The most approaches to hyperparameter optimization can be viewed as a bilevel optimization—the "inner" optimization optimizes training loss (wrt \(\theta\)), while the "outer" optimizes hyperparameters (\(\lambda\)).
Can we estimate \(\frac{\partial \mathcal{L}_{\text{dev}}}{\partial \lambda}\) so that we can run gradientbased optimization over \(\lambda\)?
Well, what does it mean to have an \(\textbf{argmin}\) inside a function?
Well, it means that there is a \(\theta^*\) that gets passed to \(\mathcal{L}_{\text{dev}}\). And, \(\theta^*\) is a function of \(\lambda\), denoted \(\theta(\lambda)\). Furthermore, \(\textbf{argmin}\) must set the derivative of the inner optimization to zero in order to be a local optimum of the inner function. So we can rephrase the problem as
where \(\theta(\lambda)\) is the solution to
Now how does \(\theta\) change as the result of an infinitesimal change to \(\lambda\)?
The constraint on the derivative implies a type of "equilibrium"—the inner optimization process will continue to optimize regardless of how we change \(\lambda\). Assuming we don't change \(\lambda\) too much, then the inner optimization shouldn't change \(\theta\) too much and it will change in a predictable way.
To do this, we'll appeal to the implicit function theorem. Let's look at the general case to simplify notation. Suppose \(x\) and \(y\) are related through a function \(g\) as follows,
Assuming \(g\) is a smooth function in \(x\) and \(y\), we can perturb either argument, say \(x\) by a small amount \(\Delta_x\) and \(y\) by \(\Delta_y\). Because system preserves the constraint, i.e.,
We can solve for the change of \(x\) as a result of an infinitesimal change in \(y\). We take the firstorder expansion,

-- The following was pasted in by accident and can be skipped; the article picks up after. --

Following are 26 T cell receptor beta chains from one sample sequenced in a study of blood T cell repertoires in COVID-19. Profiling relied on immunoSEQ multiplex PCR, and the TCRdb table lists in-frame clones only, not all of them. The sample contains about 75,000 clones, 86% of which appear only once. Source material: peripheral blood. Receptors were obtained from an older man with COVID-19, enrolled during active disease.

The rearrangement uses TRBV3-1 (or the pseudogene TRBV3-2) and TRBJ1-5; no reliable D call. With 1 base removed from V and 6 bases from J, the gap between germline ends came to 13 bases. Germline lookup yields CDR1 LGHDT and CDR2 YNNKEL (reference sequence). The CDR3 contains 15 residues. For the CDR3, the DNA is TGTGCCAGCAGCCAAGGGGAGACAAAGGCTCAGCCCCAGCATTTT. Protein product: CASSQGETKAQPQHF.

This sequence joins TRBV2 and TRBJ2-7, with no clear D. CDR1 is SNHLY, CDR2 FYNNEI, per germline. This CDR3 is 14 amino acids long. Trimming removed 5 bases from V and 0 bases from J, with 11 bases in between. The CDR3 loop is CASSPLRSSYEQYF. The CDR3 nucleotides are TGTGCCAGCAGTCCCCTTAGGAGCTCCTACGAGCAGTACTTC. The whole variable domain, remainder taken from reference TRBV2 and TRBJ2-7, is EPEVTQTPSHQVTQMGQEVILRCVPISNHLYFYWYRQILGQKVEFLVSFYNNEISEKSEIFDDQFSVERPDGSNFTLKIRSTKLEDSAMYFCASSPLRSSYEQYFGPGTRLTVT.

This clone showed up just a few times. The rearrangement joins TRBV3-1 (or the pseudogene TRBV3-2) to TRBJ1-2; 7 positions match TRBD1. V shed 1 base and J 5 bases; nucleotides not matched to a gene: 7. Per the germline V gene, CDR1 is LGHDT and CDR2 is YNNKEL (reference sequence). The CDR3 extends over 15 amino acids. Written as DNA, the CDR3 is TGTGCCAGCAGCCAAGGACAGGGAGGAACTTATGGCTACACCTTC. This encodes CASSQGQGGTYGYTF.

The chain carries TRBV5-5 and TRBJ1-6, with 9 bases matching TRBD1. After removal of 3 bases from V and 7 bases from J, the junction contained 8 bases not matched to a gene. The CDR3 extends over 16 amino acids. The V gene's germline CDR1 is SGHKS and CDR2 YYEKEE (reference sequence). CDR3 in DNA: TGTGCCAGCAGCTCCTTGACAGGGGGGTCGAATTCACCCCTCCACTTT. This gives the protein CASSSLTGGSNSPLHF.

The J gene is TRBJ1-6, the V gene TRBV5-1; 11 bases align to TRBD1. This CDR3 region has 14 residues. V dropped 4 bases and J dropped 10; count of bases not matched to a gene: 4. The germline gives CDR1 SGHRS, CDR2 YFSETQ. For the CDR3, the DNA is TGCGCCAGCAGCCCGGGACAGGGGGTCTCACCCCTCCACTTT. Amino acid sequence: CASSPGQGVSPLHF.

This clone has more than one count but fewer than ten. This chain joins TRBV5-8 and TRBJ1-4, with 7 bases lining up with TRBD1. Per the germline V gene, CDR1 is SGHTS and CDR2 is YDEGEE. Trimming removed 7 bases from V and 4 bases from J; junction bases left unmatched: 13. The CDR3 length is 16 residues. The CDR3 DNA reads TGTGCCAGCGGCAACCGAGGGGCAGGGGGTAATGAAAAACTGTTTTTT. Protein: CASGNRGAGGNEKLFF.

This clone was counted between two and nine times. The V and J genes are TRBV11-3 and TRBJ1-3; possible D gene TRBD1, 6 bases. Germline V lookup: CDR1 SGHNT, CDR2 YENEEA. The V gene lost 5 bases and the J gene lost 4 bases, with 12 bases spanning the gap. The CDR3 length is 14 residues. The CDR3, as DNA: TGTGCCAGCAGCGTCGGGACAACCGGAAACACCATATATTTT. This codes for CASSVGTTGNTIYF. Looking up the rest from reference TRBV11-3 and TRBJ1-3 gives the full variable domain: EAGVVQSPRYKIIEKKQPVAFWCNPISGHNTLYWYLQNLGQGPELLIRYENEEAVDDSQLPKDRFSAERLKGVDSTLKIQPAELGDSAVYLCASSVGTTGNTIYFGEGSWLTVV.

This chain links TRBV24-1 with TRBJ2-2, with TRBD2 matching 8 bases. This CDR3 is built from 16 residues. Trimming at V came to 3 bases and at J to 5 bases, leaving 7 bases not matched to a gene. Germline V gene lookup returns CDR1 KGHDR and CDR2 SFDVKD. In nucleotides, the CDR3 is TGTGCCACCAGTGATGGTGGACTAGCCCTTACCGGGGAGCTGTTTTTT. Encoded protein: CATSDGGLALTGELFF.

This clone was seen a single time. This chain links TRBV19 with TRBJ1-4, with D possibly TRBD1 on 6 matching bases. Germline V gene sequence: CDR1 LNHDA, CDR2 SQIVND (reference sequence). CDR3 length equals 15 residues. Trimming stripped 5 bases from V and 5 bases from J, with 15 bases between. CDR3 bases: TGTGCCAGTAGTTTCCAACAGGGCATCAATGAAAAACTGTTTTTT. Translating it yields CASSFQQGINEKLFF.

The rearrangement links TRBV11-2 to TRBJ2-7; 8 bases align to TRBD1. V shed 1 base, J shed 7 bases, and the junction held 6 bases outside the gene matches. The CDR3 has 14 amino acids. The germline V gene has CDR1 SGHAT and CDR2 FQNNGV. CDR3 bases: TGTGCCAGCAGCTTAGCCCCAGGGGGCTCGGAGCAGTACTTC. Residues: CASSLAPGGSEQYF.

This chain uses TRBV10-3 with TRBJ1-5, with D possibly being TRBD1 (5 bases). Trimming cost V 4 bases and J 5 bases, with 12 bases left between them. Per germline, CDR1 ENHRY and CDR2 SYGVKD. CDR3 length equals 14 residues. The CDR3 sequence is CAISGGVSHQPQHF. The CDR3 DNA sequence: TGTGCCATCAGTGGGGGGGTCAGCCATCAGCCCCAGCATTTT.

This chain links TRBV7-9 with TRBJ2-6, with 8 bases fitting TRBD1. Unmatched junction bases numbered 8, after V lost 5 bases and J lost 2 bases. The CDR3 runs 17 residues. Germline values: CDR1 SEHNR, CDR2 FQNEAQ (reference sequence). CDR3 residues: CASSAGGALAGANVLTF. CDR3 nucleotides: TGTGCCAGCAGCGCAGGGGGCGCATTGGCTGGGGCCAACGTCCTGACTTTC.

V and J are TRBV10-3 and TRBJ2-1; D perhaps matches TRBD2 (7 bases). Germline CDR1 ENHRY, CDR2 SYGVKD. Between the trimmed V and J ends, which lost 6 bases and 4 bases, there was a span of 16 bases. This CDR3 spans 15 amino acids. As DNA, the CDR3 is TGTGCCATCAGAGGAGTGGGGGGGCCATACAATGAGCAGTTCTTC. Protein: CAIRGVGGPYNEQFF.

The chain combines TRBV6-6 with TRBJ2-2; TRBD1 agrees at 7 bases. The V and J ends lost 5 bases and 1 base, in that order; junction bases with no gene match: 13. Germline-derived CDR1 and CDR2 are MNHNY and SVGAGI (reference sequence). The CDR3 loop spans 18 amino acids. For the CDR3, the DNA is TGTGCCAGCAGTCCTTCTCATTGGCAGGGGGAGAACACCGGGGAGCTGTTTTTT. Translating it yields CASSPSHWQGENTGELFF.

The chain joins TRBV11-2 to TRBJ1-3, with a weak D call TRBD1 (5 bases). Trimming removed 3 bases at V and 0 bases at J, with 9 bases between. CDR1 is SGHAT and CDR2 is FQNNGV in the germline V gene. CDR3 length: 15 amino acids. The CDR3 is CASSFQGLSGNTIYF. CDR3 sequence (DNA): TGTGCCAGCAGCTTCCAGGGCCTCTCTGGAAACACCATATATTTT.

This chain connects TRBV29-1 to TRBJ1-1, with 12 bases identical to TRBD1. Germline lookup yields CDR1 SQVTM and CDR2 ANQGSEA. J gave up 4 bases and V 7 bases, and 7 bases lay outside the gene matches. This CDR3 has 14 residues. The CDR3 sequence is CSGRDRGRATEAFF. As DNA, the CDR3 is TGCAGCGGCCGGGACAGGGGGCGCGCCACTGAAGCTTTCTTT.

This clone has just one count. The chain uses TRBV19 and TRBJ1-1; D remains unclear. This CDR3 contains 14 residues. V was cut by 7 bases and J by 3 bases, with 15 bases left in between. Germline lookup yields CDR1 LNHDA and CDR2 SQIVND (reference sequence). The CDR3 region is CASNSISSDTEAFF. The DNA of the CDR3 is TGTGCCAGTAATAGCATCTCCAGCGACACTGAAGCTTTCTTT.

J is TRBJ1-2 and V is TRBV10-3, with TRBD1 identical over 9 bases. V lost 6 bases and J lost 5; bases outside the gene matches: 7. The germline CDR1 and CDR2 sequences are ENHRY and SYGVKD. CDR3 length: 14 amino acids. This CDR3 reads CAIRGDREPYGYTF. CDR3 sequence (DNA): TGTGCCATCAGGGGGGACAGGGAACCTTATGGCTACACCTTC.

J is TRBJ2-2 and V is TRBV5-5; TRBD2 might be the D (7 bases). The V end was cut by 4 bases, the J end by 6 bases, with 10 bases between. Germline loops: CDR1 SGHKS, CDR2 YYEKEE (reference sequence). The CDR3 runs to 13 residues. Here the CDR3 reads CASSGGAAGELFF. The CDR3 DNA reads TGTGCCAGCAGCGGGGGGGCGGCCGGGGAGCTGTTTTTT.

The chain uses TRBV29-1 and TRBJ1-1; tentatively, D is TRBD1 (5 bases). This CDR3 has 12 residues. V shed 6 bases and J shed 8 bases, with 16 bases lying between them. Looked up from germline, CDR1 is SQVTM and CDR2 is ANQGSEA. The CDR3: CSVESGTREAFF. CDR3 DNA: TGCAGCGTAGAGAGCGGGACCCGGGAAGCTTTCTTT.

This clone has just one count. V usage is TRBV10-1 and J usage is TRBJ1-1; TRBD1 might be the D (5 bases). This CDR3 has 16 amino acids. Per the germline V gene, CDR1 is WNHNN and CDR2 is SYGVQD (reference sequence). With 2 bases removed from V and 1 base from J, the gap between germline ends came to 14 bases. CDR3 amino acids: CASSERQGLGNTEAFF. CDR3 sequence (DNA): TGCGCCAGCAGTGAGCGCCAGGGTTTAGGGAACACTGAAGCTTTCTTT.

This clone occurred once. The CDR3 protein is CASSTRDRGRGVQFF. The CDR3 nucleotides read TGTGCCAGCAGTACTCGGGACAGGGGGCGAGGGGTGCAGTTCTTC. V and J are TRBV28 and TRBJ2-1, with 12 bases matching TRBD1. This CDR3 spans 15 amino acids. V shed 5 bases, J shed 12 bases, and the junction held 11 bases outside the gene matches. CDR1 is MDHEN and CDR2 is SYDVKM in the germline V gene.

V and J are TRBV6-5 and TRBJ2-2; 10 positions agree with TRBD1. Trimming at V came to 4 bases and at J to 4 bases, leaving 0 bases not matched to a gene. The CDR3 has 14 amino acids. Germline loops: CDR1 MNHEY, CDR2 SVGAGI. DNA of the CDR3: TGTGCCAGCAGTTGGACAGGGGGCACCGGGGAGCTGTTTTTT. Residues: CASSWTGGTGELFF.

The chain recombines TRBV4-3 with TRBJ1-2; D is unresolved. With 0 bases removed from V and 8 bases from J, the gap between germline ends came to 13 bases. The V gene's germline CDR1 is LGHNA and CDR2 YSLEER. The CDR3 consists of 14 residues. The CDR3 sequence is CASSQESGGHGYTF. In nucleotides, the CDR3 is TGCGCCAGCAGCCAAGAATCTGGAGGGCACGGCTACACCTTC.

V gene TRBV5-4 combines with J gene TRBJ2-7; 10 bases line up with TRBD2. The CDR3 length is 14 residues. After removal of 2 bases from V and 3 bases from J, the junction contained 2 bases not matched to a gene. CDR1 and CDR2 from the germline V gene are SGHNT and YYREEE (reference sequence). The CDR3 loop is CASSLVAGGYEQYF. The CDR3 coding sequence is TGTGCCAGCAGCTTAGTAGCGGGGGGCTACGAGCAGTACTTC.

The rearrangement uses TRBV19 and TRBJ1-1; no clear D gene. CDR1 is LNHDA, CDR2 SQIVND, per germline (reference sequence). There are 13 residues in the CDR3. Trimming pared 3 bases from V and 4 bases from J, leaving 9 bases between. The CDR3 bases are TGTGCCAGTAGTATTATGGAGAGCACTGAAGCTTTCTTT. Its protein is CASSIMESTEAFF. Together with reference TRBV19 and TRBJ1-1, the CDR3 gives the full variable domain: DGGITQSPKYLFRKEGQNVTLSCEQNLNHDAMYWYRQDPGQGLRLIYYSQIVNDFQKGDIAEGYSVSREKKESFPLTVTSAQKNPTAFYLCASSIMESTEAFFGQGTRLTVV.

Since \(g(x,y)\) is already zero,
Next, we solve for \(\frac{\Delta_x}{\Delta_y}\).
Back to the original problem: Now we can use the implicit function theorem to estimate how \(\theta\) varies in \(\lambda\) by plugging in \(g \mapsto \frac{\partial \mathcal{L}_{\text{train}}}{\partial \theta}\), \(x \mapsto \theta\) and \(y \mapsto \lambda\):
This tells us how \(\theta\) changes with respect to an infinitesimal change to \(\lambda\). Now, we can apply the chain rule to get the gradient of the whole optimization problem wrt \(\lambda\),
Since we don't like (explicit) matrix inverses, we compute \( \left( \frac{ \partial^2 \mathcal{L}_{\text{train}} }{ \partial \theta\, \partial \theta^\top } \right)^{1} \frac{ \partial^2 \mathcal{L}_{\text{train}} }{ \partial \theta\, \partial \lambda^\top}\) as the solution to \(\left( \frac{ \partial^2 \mathcal{L}_{\text{train}} }{ \partial \theta\, \partial \theta^\top } \right) x = \frac{ \partial^2 \mathcal{L}_{\text{train}}}{ \partial \theta\, \partial \lambda^\top}\). When the Hessian is positive definite, the linear system can be solved with conjugate gradient, which conveniently only requires matrixvector products—i.e., you never have to materialize the Hessian. (Apparently, matrixfree linear algebra is a thing.) In fact, you don't even have to implement the Hessianvector and Jacobianvector products because they are accurately and efficiently approximated with centered differences (see earlier post).
At the end of the day, this is an easy algorithm to implement! However, the estimate of the gradient can be temperamental if the linear system is illconditioned.
In a later post, I'll describe a morerobust algorithms based on automatic differentiation through the inner optimization algorithm, which make fewer and lessbrittle assumptions about the inner optimization.
Further reading:

Efficient multiple hyperparameter learning for loglinear models

Gradientbased Hyperparameter Optimization through Reversible Learning

Hyperparameter optimization with approximate gradient (paper): This paper looks at the implicit differentiation approach where you have an approximate solution to the inner optimization problem. They are able to provide error bounds and convergence guarantees under some reasonable conditions.